As he walked out the front door of his farmhouse, he met the crisp winter morning with an eagerness that comes with a new beginning. While this farm was familiar ground to 21-year-old Layton Schur, this day was the start of something new. He may have grown up on this farm, but now he was a real farmer.
In 1971, the American Economic Association started a committee dedicated to tracking the number of women in the economics profession. Despite the committee’s hope of seeing the relatively low representation of women in economics increase over the years, a 2016 report from AEA suggested little progress had been made. However, the Department of Agricultural and Applied Economics at Texas Tech is changing that stat.
Just north of Petersburg, in the High Plains of West Texas, lies what seems to be dry, unmanaged fields. The surface is cracked from the heat, and corn cobs from the past harvest litter the fields. But what actually lies in RN Hopper’s fields is anything but dry and unkempt. Beneath the surface is a world breaming with life and a future in sustainable agriculture.
The West Texas landscape holds a plethora of natural beauty that is often overlooked in landscape design. Utilizing native plants in landscaping architecture is a major factor in the care of the landscape. The West Texas Garden project is a collaborative effort aimed at creating a new standard of sustainable landscaping in West Texas.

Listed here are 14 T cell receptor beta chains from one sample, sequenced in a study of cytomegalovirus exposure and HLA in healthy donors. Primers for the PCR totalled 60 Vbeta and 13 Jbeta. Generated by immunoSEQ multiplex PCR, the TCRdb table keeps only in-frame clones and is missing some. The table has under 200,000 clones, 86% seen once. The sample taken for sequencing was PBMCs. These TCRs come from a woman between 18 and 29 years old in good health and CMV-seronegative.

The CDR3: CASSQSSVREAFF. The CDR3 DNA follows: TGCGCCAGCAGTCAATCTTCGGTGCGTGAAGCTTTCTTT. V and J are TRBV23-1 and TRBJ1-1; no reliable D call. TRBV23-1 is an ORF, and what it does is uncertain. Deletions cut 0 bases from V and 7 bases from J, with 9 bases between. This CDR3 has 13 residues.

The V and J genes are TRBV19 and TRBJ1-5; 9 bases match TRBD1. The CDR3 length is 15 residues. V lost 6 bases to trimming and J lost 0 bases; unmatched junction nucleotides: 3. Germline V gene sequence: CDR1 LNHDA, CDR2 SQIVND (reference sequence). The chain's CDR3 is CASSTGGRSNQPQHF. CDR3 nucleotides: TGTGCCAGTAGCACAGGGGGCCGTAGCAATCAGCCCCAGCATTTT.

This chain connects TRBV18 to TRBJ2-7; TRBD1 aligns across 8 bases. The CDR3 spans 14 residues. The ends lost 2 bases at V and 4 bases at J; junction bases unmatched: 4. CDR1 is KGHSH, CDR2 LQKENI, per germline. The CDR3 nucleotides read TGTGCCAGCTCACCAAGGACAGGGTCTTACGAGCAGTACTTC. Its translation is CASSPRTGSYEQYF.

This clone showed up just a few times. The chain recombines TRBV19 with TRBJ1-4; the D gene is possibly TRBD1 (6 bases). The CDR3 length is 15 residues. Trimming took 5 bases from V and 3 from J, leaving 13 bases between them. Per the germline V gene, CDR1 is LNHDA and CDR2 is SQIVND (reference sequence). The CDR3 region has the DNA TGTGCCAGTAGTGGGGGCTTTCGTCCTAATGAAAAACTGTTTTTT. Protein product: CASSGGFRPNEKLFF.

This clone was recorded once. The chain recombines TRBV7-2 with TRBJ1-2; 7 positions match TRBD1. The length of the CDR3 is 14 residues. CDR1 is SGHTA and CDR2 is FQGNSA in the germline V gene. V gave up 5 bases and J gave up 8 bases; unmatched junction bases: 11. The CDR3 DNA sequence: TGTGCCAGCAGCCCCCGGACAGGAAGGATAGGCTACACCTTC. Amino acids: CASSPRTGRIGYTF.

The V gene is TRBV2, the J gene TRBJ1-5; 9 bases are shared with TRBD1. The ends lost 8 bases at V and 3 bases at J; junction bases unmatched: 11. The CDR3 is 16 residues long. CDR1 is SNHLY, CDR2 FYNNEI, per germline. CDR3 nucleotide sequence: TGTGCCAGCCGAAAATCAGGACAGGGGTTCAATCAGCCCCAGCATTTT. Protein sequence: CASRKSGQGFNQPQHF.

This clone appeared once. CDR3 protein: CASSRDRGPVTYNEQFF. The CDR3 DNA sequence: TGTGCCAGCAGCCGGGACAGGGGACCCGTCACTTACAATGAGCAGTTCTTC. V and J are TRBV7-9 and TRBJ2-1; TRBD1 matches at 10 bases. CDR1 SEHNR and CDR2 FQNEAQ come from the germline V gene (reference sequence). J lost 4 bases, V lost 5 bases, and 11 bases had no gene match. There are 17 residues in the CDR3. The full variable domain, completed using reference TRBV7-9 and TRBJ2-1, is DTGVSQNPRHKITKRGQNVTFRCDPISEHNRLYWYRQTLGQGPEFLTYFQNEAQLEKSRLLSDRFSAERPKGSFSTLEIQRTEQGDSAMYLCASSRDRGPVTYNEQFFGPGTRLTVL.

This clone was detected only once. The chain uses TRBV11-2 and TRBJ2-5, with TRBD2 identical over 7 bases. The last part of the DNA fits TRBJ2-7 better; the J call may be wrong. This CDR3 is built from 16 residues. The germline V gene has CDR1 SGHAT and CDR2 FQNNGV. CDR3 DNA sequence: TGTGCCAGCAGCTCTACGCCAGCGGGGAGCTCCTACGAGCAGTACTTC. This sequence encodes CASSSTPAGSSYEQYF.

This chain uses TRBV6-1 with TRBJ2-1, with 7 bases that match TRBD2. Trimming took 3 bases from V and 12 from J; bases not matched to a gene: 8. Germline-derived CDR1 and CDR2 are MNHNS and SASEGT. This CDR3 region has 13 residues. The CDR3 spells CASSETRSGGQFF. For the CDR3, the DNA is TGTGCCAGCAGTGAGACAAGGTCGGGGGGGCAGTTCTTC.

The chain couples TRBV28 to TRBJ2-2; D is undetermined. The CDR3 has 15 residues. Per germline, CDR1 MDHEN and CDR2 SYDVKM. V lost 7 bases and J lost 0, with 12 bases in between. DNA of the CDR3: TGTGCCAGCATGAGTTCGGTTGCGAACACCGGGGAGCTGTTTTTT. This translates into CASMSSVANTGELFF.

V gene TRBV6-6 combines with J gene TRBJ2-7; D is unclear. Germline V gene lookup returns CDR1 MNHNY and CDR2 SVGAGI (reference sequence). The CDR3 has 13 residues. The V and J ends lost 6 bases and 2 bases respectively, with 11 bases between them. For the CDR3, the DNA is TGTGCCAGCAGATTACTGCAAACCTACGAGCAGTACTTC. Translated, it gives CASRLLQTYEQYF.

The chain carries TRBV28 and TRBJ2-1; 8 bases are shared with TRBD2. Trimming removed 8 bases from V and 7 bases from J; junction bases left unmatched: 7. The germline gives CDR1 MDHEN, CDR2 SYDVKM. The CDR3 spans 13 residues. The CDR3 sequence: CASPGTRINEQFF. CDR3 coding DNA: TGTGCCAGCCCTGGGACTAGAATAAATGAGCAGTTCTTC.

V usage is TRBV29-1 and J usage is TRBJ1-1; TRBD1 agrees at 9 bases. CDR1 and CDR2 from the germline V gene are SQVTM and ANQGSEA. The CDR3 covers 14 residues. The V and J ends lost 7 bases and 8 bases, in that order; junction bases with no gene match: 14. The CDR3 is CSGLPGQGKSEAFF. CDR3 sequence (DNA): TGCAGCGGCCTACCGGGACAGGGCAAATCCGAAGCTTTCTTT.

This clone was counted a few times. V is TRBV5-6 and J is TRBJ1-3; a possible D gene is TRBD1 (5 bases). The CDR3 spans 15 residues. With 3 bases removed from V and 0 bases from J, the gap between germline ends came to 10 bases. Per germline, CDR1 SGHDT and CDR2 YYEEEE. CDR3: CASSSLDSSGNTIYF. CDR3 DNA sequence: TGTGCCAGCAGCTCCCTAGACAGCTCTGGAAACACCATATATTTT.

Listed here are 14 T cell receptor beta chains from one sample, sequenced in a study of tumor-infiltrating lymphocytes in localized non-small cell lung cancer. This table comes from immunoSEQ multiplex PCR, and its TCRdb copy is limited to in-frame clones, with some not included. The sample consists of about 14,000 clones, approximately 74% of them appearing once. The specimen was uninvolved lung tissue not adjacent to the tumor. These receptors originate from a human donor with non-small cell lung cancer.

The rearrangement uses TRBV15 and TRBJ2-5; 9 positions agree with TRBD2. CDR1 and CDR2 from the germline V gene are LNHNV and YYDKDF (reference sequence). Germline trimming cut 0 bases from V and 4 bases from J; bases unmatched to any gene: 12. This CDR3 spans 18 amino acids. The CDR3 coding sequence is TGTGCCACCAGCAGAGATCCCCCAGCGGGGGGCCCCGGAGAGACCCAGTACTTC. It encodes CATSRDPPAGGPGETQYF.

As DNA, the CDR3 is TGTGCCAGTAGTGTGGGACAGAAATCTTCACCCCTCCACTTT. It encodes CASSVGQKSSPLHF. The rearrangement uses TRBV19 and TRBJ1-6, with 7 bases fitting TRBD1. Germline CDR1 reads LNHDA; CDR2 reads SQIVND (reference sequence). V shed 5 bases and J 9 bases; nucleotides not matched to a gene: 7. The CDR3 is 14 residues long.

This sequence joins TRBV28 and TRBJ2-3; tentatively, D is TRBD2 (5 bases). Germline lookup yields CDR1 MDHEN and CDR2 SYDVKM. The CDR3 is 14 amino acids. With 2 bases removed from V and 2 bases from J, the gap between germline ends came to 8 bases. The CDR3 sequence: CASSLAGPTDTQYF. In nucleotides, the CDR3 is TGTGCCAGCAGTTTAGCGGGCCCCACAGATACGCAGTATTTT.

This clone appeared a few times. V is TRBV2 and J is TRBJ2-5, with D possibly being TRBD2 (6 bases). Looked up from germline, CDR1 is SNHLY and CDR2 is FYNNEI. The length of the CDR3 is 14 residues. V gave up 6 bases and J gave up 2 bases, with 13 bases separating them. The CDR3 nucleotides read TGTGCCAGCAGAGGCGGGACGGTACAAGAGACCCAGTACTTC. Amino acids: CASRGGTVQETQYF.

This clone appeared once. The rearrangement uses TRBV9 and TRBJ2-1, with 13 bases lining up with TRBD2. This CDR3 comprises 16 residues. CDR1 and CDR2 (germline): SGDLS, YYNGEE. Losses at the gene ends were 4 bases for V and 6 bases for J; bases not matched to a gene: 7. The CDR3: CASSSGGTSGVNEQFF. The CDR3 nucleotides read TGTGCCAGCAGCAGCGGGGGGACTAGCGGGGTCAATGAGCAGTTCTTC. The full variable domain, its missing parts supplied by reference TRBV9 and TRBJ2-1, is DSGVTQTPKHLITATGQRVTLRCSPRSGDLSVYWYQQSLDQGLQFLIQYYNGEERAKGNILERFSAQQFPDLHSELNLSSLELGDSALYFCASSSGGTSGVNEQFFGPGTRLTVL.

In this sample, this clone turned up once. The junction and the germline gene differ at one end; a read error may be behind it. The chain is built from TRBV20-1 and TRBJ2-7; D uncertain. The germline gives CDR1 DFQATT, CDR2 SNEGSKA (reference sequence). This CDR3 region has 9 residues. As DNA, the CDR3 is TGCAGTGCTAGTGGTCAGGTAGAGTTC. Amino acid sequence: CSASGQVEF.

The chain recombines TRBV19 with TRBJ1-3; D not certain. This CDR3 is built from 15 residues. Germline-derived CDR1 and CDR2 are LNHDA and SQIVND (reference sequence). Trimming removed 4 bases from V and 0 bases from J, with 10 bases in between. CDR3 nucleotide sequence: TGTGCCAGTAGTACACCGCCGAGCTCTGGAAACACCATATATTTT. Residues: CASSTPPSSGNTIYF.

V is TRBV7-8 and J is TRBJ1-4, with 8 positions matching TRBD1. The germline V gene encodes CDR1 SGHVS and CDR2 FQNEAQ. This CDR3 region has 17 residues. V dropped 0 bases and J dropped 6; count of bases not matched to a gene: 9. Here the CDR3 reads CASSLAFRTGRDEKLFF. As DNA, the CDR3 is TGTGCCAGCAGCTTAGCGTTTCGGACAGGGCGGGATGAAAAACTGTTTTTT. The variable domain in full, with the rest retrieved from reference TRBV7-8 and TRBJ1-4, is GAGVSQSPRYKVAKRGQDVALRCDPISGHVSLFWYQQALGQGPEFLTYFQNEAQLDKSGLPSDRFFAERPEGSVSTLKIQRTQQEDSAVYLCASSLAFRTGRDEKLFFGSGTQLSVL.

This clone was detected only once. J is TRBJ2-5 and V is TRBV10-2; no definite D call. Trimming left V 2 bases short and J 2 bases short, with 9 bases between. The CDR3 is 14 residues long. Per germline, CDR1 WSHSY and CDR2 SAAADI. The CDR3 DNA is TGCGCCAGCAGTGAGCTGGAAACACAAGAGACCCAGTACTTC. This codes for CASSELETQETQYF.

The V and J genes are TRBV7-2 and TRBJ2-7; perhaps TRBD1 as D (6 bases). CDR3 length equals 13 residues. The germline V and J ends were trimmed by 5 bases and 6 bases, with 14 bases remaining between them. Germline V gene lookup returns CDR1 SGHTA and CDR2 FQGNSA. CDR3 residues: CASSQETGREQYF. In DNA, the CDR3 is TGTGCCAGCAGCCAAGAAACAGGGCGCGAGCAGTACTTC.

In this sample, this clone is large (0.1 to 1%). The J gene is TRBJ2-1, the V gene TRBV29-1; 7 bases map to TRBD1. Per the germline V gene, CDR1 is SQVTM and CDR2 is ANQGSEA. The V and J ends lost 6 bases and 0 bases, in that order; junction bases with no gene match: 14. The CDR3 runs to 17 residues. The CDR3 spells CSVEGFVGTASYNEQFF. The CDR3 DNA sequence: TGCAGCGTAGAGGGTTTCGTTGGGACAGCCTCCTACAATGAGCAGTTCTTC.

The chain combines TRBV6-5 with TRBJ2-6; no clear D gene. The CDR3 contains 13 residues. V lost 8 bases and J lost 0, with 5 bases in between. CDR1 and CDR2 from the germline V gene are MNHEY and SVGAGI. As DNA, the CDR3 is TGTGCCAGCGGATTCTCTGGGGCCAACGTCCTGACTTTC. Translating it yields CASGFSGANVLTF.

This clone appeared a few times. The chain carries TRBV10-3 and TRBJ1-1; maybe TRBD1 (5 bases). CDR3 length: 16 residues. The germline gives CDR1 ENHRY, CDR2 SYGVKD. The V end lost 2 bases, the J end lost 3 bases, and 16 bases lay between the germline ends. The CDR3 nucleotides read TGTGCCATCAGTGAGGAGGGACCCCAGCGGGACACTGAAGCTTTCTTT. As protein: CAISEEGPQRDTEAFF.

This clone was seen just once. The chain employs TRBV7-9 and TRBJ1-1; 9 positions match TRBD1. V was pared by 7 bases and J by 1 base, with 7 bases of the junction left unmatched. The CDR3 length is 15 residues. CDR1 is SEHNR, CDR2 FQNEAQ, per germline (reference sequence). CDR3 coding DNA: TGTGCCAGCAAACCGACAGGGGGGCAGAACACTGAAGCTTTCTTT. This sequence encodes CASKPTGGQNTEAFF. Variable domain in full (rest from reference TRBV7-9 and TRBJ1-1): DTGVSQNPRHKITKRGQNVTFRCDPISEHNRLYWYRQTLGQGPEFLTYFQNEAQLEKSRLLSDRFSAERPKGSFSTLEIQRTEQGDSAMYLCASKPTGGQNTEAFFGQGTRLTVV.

Ten years ago, sorghum, an ancient gluten-free grain, rich in health benefits, was nearly non-existent on grocery store shelves. Now, sorghum is one of the top food trends of 2017. How did this grain known more for its use as a livestock feed, come roaring into the food spotlight?
Returning to the farm meant living out a life-long dream for Jeremy Brown. Yet, it was risky. He had a dependable desk job, but that wasn’t the life he wanted. Brown not only continued on the legacy of being a fourth generation farmer; he also attended college at Texas Tech University.
On a cold winter day in 2014, three Texas Tech animal science faculty members scribbled notes on a napkin in a Lubbock coffee shop. Their goal was to move the department beyond its traditional agriculture focus, by giving it a new and unique dimension.